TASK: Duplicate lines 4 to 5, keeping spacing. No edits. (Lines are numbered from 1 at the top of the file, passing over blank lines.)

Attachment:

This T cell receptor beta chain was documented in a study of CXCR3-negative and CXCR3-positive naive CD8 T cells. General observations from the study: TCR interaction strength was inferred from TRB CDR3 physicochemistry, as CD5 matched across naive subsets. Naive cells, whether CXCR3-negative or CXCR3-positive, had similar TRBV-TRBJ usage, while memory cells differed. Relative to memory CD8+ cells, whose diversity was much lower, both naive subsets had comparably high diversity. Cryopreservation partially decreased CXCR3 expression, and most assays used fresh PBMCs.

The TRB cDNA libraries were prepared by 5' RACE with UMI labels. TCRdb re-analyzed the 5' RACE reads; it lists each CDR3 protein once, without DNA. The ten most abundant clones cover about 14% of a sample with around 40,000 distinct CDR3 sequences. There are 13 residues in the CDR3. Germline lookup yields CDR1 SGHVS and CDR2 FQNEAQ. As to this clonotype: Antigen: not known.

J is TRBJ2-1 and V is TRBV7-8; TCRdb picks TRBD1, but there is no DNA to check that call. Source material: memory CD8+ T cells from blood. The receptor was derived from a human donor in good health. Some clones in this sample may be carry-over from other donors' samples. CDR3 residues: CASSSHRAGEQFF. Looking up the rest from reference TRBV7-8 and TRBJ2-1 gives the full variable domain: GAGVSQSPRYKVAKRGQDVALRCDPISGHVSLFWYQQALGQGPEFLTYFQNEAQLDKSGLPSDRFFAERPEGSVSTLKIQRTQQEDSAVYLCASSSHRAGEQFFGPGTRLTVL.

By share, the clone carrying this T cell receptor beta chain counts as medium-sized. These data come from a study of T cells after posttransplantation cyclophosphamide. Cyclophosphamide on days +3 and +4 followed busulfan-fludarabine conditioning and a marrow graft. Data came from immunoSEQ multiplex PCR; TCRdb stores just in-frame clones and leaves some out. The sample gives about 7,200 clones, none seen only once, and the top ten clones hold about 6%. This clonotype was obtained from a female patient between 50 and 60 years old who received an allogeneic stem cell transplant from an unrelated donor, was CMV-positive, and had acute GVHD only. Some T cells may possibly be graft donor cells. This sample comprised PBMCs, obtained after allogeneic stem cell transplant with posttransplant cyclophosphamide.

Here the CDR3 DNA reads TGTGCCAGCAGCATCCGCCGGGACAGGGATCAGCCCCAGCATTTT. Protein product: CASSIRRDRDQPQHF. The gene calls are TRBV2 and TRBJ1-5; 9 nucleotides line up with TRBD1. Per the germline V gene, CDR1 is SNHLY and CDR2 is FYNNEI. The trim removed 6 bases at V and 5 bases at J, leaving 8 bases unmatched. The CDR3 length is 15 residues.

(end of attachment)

By share, the clone carrying this T cell receptor beta chain counts as medium-sized. These data come from a study of T cells after posttransplantation cyclophosphamide. Cyclophosphamide on days +3 and +4 followed busulfan-fludarabine conditioning and a marrow graft. Data came from immunoSEQ multiplex PCR; TCRdb stores just in-frame clones and leaves some out. The sample gives about 7,200 clones, none seen only once, and the top ten clones hold about 6%. This clonotype was obtained from a female patient between 50 and 60 years old who received an allogeneic stem cell transplant from an unrelated donor, was CMV-positive, and had acute GVHD only. Some T cells may possibly be graft donor cells. This sample comprised PBMCs, obtained after allogeneic stem cell transplant with posttransplant cyclophosphamide.

Here the CDR3 DNA reads TGTGCCAGCAGCATCCGCCGGGACAGGGATCAGCCCCAGCATTTT. Protein product: CASSIRRDRDQPQHF. The gene calls are TRBV2 and TRBJ1-5; 9 nucleotides line up with TRBD1. Per the germline V gene, CDR1 is SNHLY and CDR2 is FYNNEI. The trim removed 6 bases at V and 5 bases at J, leaving 8 bases unmatched. The CDR3 length is 15 residues.